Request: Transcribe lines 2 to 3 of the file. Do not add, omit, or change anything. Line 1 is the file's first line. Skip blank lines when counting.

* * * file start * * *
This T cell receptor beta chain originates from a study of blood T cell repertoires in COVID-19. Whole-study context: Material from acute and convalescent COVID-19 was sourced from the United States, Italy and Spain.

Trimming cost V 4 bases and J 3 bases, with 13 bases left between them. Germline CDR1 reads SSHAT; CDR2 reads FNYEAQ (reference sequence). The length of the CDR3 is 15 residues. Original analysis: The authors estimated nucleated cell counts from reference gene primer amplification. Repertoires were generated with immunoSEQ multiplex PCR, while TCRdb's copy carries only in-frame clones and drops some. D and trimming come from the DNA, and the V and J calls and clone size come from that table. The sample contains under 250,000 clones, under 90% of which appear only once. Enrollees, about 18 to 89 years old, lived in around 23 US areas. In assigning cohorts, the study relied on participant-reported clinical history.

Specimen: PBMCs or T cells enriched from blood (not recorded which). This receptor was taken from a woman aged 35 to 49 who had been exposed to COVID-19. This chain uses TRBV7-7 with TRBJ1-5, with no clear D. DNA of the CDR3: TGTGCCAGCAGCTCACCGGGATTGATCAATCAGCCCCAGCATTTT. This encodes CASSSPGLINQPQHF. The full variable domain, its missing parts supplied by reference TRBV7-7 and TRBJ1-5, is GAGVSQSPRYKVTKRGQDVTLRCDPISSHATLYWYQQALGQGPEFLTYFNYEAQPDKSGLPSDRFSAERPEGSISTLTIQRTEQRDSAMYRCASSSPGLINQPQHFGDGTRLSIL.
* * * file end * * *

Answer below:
Trimming cost V 4 bases and J 3 bases, with 13 bases left between them. Germline CDR1 reads SSHAT; CDR2 reads FNYEAQ (reference sequence). The length of the CDR3 is 15 residues. Original analysis: The authors estimated nucleated cell counts from reference gene primer amplification. Repertoires were generated with immunoSEQ multiplex PCR, while TCRdb's copy carries only in-frame clones and drops some. D and trimming come from the DNA, and the V and J calls and clone size come from that table. The sample contains under 250,000 clones, under 90% of which appear only once. Enrollees, about 18 to 89 years old, lived in around 23 US areas. In assigning cohorts, the study relied on participant-reported clinical history.

Specimen: PBMCs or T cells enriched from blood (not recorded which). This receptor was taken from a woman aged 35 to 49 who had been exposed to COVID-19. This chain uses TRBV7-7 with TRBJ1-5, with no clear D. DNA of the CDR3: TGTGCCAGCAGCTCACCGGGATTGATCAATCAGCCCCAGCATTTT. This encodes CASSSPGLINQPQHF. The full variable domain, its missing parts supplied by reference TRBV7-7 and TRBJ1-5, is GAGVSQSPRYKVTKRGQDVTLRCDPISSHATLYWYQQALGQGPEFLTYFNYEAQPDKSGLPSDRFSAERPEGSISTLTIQRTEQRDSAMYRCASSSPGLINQPQHFGDGTRLSIL.